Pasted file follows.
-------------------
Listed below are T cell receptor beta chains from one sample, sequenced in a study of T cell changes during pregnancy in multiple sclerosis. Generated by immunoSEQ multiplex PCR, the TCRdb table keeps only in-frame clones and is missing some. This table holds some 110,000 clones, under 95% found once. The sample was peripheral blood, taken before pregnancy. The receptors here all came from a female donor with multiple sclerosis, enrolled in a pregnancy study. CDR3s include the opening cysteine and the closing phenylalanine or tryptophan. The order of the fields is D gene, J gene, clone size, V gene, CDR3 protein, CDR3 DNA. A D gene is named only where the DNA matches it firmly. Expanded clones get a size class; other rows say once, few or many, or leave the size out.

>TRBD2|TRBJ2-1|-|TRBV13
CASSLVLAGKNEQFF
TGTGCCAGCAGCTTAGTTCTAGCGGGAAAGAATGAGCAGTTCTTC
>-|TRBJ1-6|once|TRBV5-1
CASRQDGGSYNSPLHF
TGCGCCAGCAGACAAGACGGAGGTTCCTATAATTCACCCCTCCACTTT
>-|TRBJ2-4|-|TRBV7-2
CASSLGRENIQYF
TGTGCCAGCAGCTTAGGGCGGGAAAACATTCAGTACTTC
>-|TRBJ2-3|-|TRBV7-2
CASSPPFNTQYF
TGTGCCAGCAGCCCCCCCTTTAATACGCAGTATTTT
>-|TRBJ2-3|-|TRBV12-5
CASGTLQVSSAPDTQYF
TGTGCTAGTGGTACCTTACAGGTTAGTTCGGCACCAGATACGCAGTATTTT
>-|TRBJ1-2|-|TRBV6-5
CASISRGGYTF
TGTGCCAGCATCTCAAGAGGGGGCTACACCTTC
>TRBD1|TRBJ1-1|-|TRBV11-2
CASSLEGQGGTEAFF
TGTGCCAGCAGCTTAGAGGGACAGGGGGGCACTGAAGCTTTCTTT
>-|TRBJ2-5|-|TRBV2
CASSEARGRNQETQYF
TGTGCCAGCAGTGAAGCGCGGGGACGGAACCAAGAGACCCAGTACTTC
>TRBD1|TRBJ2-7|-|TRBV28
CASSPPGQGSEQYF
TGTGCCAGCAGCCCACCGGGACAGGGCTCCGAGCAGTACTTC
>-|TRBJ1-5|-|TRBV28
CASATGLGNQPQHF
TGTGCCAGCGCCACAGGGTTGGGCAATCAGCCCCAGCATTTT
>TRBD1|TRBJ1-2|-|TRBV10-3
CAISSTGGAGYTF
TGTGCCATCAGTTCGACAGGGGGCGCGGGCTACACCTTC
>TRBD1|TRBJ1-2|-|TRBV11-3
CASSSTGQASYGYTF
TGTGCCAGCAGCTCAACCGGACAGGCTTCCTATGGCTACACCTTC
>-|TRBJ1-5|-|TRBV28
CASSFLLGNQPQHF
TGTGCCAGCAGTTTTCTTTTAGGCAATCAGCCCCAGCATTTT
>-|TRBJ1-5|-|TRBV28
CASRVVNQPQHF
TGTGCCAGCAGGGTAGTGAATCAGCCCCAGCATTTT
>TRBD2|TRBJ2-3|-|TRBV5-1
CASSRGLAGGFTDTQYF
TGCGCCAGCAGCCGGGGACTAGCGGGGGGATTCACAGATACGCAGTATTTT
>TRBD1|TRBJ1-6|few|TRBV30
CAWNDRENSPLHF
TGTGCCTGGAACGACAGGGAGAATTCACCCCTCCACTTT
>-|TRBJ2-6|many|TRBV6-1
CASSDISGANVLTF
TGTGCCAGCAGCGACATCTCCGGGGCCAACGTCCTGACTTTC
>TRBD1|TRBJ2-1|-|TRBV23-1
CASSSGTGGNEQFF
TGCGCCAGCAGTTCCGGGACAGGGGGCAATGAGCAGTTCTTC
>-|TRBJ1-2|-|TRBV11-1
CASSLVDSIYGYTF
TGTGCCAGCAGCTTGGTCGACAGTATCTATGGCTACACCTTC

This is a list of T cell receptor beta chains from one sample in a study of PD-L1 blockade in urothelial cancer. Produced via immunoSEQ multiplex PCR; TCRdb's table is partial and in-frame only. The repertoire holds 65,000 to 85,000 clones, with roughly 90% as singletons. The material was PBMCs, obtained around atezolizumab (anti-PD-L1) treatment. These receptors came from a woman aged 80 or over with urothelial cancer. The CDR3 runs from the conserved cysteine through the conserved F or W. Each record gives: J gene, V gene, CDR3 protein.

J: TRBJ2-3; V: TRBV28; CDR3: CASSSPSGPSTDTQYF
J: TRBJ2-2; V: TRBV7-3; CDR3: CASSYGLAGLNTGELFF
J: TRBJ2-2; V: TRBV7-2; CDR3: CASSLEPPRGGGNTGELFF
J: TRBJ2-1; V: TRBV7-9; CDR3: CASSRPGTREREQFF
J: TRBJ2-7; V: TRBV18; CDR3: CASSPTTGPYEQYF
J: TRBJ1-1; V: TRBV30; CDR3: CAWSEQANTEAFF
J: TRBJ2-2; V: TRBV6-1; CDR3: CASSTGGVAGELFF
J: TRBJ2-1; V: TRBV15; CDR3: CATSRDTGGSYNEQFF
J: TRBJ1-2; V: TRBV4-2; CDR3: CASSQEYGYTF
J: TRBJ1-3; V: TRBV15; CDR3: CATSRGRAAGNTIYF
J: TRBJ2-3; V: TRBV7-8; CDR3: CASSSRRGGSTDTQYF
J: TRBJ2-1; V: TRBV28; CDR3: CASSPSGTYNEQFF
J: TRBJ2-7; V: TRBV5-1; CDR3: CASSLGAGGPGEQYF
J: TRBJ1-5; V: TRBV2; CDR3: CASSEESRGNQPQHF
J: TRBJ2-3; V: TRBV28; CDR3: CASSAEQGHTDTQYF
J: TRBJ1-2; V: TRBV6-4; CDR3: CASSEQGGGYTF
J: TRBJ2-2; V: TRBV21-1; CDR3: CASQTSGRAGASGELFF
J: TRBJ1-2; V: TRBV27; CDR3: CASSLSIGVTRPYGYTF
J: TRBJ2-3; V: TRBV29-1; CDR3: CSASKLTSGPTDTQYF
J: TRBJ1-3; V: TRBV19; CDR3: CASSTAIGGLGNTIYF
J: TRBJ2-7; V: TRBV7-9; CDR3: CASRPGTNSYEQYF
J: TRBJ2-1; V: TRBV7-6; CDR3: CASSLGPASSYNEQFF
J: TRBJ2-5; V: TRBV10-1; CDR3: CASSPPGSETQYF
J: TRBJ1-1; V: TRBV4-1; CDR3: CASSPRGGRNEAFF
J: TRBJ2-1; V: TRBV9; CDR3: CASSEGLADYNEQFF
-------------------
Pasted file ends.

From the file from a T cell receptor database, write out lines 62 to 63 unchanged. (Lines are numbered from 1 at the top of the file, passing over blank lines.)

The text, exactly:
J: TRBJ2-2; V: TRBV7-2; CDR3: CASSLEPPRGGGNTGELFF
J: TRBJ2-1; V: TRBV7-9; CDR3: CASSRPGTREREQFF